A psychological perspective of financial panic
AbstractIn spite of large number of financial crises, often depicted as episodes of financial panic, the notion of panic in financial markets is not very well understood. Many have argued that in order to understand financial crises, and in particular panic events, we need to go beyond classic economic arguments. This paper is an effort in that direction, in which we attempt to give a psychological account of panic and of panic in financial markets in particular, by discussing uncertainty, the desire for predictability and control, the illusion of control, and confidence. We suggest how one might incorporate these psychological insights into existing economic models.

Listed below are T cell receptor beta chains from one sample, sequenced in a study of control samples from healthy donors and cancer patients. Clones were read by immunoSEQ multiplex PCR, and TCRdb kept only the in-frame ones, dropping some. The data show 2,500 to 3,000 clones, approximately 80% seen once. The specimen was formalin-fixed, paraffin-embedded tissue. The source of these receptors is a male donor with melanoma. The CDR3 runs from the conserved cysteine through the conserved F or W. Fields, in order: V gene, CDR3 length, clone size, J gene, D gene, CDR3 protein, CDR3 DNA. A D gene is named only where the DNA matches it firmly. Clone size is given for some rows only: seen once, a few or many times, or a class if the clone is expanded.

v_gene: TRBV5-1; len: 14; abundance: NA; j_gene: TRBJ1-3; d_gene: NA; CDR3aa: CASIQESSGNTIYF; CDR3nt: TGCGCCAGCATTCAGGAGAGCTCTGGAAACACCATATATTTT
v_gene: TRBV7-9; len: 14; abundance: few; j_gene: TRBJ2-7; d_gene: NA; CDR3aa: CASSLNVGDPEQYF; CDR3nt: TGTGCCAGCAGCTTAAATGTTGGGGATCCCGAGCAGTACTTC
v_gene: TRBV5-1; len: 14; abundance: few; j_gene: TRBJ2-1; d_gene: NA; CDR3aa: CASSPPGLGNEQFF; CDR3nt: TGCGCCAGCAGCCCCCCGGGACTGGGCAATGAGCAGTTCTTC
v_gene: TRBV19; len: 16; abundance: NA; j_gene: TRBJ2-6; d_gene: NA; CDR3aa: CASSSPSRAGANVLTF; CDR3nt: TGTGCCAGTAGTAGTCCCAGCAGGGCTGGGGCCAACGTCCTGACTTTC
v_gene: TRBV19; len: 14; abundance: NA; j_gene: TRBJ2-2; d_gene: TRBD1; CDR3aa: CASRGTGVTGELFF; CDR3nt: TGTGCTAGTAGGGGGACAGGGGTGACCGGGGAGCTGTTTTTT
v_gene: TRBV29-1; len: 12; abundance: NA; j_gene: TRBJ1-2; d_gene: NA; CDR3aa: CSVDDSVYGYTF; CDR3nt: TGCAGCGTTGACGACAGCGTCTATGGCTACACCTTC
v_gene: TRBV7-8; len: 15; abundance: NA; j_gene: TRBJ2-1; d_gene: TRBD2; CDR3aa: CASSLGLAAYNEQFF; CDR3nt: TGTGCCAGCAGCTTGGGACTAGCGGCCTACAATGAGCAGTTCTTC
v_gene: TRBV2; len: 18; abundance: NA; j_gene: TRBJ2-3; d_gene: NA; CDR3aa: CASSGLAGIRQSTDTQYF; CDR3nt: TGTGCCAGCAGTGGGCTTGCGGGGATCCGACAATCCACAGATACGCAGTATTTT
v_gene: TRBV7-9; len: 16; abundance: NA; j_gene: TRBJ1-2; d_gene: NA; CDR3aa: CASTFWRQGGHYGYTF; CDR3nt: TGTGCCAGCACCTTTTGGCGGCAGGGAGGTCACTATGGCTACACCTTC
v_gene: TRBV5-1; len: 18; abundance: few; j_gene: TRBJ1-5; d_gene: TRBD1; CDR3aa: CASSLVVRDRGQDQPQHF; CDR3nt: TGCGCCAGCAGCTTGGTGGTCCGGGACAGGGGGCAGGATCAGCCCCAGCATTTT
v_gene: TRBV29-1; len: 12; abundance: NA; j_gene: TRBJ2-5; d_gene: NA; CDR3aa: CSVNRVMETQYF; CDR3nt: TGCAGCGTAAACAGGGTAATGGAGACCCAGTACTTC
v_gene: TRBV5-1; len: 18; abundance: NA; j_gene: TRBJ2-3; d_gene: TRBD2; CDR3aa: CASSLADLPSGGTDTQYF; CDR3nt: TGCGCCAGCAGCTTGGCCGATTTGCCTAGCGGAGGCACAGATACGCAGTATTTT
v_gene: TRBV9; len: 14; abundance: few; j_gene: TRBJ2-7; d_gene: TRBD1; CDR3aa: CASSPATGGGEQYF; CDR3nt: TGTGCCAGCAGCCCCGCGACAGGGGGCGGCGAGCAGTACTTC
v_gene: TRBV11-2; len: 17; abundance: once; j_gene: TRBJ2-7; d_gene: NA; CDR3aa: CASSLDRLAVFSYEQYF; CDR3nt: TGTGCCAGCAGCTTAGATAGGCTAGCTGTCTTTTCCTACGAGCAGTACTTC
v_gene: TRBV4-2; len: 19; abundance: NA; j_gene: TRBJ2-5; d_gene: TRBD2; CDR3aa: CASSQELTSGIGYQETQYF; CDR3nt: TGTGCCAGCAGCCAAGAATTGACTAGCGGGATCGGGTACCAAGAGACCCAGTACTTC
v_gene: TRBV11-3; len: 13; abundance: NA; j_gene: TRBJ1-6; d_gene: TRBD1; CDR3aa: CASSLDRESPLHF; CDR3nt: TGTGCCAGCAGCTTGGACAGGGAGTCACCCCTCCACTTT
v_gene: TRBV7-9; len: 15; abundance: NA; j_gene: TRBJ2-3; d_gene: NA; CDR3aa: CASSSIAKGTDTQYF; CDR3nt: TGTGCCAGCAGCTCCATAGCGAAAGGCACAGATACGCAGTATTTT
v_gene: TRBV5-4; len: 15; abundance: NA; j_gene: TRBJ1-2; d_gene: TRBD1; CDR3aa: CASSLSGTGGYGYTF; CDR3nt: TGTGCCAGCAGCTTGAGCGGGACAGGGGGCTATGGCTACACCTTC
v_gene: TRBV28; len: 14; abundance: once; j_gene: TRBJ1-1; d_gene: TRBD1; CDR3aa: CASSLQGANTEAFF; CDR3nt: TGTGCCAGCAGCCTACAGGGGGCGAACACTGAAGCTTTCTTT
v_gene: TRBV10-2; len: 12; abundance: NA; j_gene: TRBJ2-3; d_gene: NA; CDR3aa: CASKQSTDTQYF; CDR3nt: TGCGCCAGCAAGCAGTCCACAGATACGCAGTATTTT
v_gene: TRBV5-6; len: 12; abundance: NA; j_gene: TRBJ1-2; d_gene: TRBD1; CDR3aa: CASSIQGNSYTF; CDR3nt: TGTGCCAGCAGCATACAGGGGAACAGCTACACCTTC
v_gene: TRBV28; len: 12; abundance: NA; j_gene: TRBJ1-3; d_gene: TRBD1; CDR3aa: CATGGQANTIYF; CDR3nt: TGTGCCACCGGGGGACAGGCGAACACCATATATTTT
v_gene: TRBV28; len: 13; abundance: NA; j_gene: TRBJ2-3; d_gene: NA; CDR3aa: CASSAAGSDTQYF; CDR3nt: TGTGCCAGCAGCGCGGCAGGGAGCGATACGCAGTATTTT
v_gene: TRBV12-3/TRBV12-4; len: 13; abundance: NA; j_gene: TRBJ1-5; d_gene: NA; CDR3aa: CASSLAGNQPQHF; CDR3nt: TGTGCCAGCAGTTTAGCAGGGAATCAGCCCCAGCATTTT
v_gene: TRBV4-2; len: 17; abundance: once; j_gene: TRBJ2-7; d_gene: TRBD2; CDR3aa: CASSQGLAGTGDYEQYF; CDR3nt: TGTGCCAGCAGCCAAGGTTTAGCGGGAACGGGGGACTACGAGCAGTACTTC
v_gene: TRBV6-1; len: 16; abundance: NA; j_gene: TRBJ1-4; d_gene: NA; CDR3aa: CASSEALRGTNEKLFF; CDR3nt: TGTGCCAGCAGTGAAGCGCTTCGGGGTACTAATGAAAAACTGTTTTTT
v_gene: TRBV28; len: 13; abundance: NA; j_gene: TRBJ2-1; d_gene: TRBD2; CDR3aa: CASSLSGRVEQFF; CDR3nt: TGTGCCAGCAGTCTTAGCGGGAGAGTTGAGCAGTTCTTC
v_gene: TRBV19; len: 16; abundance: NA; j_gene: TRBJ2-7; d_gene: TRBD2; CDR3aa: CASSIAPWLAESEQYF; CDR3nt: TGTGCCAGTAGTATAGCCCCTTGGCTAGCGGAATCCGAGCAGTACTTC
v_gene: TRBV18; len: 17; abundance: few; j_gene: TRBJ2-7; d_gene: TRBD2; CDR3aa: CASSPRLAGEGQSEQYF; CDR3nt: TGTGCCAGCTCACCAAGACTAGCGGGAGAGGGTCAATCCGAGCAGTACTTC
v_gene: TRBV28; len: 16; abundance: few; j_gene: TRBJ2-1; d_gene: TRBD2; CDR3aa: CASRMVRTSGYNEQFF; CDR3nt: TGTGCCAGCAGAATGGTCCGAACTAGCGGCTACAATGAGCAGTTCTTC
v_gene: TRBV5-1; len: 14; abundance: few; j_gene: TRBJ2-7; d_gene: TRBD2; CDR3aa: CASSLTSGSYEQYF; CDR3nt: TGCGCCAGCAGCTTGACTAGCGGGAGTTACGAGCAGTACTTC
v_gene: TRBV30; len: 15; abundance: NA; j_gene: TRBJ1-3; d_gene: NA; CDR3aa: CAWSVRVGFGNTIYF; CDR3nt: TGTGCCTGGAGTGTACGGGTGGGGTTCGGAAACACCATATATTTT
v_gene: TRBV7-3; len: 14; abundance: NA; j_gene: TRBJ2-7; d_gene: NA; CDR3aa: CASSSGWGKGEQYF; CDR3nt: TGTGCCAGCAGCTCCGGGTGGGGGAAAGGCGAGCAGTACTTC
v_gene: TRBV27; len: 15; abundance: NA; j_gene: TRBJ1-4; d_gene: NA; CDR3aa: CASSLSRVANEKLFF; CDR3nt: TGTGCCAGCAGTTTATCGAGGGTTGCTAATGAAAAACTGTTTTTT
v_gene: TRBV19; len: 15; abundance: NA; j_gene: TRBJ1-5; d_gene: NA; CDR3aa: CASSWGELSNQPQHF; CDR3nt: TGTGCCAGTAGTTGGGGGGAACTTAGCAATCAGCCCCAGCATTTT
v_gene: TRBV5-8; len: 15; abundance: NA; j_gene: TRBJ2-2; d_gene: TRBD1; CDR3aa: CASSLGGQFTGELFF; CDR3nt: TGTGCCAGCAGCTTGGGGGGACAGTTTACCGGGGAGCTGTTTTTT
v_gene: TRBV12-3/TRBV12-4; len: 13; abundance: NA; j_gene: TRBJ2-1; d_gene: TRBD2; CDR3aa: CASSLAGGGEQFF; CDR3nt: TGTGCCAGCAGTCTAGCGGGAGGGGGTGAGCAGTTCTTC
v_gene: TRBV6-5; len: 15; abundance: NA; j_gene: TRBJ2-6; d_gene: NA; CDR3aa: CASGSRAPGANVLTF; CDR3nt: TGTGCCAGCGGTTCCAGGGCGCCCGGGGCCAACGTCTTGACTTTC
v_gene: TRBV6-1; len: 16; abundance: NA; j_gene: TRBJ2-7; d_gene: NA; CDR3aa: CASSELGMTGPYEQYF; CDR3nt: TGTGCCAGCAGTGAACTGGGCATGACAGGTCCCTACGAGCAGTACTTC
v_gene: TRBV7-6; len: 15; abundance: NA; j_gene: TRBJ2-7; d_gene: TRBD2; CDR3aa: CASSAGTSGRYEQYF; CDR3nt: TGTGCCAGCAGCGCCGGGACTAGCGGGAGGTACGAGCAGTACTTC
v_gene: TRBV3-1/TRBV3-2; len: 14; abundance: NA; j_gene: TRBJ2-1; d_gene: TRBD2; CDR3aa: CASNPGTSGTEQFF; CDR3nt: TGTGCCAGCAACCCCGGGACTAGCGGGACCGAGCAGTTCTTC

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Bibliographic InfoPaper provided by Federal Reserve Bank of Boston in its series Public Policy Discussion Paper with number 12-7.
Date of creation: 2012
Date of revision:
This paper has been announced in the following NEP Reports:
- NEP-ALL-2013-01-07 (All new papers)
- NEP-CBE-2013-01-07 (Cognitive & Behavioural Economics)
- NEP-PKE-2013-01-07 (Post Keynesian Economics)
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